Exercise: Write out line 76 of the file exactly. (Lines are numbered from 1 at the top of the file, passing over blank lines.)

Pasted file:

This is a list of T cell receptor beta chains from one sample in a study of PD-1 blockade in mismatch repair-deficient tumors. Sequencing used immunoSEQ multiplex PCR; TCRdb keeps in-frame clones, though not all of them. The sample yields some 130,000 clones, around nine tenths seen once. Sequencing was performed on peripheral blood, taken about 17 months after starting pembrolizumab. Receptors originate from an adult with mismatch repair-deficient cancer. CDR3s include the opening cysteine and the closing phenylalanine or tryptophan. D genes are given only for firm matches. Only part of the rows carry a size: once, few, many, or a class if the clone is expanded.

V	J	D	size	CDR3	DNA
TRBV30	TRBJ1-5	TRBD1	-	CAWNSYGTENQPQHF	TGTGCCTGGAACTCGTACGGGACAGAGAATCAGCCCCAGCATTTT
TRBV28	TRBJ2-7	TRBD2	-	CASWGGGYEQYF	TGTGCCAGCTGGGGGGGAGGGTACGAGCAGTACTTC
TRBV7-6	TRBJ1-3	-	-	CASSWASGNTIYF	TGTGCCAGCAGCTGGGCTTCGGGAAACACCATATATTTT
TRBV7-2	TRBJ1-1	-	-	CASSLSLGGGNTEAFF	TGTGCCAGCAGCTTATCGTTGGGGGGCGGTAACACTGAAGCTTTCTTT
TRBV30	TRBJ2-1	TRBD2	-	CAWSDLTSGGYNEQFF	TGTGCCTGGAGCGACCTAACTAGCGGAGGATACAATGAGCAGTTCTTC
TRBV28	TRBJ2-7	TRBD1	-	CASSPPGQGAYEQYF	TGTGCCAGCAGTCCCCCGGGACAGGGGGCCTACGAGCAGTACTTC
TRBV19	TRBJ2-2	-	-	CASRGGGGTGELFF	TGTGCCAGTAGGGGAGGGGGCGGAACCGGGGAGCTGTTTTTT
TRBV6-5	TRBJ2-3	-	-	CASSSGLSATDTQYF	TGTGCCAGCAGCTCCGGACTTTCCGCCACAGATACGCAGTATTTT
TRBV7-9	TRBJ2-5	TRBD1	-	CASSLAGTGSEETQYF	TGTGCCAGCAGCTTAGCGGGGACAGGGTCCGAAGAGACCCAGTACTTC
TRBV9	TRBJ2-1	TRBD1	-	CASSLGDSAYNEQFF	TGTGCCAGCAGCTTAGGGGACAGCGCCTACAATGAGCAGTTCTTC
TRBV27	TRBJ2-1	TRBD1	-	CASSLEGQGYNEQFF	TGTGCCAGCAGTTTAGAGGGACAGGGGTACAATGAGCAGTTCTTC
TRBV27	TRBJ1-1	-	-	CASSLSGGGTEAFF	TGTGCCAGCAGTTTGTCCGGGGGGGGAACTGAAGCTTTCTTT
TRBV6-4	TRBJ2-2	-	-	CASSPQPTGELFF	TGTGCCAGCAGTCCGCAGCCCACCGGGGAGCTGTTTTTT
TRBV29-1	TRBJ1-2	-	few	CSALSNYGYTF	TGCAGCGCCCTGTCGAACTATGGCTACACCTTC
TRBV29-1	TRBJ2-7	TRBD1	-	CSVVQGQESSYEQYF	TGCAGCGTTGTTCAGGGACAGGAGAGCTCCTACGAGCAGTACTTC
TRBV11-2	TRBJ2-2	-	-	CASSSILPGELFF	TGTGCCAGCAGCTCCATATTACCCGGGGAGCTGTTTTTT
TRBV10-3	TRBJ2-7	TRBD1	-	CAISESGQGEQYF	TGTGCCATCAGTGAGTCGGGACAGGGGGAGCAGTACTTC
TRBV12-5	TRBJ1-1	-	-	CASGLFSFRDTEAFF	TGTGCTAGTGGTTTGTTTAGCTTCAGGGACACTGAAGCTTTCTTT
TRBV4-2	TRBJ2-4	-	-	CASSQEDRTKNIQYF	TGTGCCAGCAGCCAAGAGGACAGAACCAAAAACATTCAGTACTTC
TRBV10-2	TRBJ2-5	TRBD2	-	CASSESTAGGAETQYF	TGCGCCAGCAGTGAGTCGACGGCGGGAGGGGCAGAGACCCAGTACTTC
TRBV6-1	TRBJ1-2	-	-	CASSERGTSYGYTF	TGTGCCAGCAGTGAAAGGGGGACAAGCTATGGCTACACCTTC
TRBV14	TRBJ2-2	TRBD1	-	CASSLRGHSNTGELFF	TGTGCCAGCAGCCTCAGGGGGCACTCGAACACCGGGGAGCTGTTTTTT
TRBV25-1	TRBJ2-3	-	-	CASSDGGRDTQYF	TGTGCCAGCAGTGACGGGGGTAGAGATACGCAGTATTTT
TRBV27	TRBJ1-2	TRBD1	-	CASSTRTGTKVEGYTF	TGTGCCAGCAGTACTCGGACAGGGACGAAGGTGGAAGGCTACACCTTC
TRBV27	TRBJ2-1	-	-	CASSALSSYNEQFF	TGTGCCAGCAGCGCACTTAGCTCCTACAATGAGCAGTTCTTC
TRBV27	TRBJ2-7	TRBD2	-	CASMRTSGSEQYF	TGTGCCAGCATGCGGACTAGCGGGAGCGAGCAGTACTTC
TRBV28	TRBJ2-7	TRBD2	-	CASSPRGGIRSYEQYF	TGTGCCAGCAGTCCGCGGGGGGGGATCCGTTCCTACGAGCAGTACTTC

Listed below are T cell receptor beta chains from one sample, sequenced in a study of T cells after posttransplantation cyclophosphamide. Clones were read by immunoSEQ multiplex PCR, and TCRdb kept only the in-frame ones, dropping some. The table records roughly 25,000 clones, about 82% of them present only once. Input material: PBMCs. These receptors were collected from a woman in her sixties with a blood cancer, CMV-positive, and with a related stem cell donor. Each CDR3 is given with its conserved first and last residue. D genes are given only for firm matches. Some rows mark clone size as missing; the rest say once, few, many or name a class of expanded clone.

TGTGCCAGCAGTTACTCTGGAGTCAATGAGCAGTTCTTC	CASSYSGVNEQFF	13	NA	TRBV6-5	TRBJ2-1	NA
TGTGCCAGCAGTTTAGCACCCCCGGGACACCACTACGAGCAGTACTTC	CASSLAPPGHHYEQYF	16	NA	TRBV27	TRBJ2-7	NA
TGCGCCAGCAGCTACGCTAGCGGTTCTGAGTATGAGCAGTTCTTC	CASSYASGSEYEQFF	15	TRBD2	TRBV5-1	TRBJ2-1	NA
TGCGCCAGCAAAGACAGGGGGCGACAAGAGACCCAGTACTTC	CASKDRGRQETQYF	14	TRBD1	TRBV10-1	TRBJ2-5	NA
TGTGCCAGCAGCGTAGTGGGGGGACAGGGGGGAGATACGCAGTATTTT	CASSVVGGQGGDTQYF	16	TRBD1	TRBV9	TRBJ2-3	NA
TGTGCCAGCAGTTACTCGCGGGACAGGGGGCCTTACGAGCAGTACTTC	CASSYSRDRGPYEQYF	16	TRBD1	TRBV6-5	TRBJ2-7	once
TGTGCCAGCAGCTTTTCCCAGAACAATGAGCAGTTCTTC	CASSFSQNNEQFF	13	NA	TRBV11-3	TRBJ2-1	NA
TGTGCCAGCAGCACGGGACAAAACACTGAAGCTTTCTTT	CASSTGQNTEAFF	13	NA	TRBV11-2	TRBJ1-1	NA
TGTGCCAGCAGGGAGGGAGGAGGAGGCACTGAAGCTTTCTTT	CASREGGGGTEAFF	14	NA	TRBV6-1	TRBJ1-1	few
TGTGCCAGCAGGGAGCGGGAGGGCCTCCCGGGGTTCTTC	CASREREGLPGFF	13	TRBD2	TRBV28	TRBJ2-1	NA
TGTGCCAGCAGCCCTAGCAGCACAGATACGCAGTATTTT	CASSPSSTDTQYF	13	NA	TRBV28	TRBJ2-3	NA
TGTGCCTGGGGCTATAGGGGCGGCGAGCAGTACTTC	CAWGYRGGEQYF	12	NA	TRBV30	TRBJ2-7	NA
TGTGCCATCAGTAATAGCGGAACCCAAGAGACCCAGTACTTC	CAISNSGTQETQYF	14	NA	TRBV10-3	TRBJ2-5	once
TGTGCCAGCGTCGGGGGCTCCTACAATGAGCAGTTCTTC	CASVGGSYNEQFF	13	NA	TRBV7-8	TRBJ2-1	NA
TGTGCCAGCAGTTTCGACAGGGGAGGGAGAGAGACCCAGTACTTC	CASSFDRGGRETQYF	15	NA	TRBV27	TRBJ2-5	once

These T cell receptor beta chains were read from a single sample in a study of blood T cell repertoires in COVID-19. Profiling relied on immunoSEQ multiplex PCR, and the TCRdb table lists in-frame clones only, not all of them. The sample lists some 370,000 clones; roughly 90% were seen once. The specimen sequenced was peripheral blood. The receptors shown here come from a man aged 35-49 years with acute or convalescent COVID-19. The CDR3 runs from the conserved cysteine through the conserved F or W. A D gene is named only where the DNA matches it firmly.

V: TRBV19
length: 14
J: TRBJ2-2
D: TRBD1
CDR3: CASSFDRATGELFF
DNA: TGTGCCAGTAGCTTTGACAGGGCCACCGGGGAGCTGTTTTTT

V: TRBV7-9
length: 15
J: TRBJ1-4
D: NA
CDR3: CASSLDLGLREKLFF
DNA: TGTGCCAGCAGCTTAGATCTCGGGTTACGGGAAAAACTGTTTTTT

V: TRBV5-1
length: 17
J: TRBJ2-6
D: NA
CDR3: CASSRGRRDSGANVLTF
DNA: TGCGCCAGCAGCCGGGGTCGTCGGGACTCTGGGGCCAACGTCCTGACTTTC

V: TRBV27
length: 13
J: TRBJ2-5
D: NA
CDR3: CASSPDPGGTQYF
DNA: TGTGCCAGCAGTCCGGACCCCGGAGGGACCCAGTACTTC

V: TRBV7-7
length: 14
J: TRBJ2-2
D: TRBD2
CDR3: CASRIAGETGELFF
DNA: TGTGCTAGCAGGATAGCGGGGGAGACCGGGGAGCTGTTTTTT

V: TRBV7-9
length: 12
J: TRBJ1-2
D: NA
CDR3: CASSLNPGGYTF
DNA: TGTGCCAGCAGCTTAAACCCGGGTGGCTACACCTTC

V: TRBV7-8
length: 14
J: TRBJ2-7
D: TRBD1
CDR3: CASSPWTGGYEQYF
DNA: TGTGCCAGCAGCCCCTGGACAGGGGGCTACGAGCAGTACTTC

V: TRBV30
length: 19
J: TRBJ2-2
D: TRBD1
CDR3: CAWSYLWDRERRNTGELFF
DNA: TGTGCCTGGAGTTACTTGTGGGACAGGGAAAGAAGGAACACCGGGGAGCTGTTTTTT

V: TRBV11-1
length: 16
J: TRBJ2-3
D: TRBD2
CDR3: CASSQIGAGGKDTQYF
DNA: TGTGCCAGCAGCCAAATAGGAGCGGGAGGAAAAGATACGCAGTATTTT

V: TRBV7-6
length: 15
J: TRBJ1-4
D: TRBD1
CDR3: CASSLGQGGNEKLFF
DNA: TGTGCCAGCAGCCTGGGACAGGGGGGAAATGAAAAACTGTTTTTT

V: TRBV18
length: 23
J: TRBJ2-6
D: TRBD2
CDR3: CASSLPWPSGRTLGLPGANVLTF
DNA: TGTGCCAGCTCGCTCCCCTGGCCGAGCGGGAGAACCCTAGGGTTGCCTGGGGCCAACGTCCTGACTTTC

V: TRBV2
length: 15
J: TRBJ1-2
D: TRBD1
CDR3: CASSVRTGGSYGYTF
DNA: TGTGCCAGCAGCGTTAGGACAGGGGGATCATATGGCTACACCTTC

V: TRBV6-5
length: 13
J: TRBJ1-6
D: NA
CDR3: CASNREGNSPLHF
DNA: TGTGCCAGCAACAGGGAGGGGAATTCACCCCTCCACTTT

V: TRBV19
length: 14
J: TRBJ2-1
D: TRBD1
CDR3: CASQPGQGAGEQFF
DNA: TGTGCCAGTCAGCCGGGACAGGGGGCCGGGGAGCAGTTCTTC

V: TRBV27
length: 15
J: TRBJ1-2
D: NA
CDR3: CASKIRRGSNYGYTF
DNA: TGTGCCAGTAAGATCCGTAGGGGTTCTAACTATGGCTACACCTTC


DNA: TGTGCTAGCAGGATAGCGGGGGAGACCGGGGAGCTGTTTTTT